(It’s going to take a moment to get to the yarn content today. Stick with me.)
It’s football season. I need not have to tell you this if you live in the United States. It is impossible to live in the United States during football season and not know it is football season.
I don’t especially care that it is football season.
My father, a native Pennsylvanian, rooted for the Steelers in a laconic and slapdash way; but we never gathered around the television to cheer. He believed that spectator sports were a waste of a healthy body. If you could run and jump and throw, you didn’t watch other people do it, you did it yourself.
My partner Tom shares my lack of interest. It’s one thing that brought us together. Here in the Midwest it’s difficult to socialize for half the year if you don’t want to watch football. “Come on over! We’re getting together to watch the game!” the neighbors will say. If you admit you’d rather not watch the game, they thereafter regard you as a person of suspicious character, telling their children to come indoors when they see you on the sidewalk.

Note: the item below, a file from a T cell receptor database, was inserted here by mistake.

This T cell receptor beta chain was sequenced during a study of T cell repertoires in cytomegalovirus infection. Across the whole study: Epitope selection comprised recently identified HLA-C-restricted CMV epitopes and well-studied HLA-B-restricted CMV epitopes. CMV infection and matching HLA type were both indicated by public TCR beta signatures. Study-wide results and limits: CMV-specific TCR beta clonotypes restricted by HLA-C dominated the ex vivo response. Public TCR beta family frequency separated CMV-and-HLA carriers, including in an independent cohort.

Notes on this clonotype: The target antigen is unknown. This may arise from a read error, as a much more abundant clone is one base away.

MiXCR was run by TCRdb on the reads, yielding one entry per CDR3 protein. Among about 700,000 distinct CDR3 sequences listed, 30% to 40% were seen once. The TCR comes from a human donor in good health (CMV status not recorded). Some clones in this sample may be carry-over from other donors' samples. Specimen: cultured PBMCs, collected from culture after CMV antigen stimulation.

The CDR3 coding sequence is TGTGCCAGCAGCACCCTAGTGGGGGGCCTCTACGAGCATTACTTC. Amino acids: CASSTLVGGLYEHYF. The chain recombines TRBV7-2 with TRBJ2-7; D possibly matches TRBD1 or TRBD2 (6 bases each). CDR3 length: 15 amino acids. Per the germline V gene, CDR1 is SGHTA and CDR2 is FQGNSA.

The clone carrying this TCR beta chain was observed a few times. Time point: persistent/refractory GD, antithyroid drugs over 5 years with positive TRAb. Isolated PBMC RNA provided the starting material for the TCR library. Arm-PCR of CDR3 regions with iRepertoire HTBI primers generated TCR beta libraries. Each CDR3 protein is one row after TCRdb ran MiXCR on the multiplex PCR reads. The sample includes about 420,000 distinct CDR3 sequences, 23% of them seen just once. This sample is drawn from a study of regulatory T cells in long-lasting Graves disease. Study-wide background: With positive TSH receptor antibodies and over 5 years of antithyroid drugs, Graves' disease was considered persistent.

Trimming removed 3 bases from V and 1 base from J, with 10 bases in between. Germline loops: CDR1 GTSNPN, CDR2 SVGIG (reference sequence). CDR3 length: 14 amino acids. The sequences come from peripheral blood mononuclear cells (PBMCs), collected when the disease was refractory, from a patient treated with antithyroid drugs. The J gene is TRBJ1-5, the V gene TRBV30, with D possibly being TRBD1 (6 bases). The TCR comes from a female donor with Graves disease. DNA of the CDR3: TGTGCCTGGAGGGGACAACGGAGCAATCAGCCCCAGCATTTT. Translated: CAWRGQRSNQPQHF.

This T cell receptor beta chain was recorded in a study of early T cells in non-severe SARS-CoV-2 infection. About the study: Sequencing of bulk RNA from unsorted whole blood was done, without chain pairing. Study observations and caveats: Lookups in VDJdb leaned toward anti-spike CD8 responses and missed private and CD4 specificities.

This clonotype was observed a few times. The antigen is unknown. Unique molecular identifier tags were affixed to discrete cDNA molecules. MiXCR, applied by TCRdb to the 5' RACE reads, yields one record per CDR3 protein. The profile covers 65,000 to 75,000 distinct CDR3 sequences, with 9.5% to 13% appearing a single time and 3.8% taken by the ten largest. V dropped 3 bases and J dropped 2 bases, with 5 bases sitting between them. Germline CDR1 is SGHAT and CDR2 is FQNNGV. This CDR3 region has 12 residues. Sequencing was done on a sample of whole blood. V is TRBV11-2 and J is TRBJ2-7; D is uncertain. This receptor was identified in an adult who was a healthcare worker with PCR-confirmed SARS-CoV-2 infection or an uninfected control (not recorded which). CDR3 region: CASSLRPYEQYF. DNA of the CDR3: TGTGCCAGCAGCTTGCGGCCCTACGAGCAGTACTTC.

Tom doesn’t care about football but he does enjoy socializing. So he often finds himself surrounded by jolly enthusiasts in colorful jerseys. Just this weekend, some of his friends, who had ties to Ohio State University, invited him to hang out at a sports bar during the game with the University of Michigan. Tom is a get-along guy, a real social chameleon. He happily put on the bright red shirt and the necklace made of buckeyes and settled in for the duration.
The trouble was that, like me, he not only does not care about the sport–he doesn’t understand it. We both know what a “touchdown” is: when the ball has made it to one end of the field and somebody does a funky little dance, his team gets points. Beyond that, we have no idea what’s going on.
I could try to learn the rules, I suppose, but a brain has only so much capacity. I’m afraid that if I commit to memory what “first and ten” means, it will push a piece of vital knowledge out of my other ear and suddenly I’ll forget how to do a Kitchener stitch.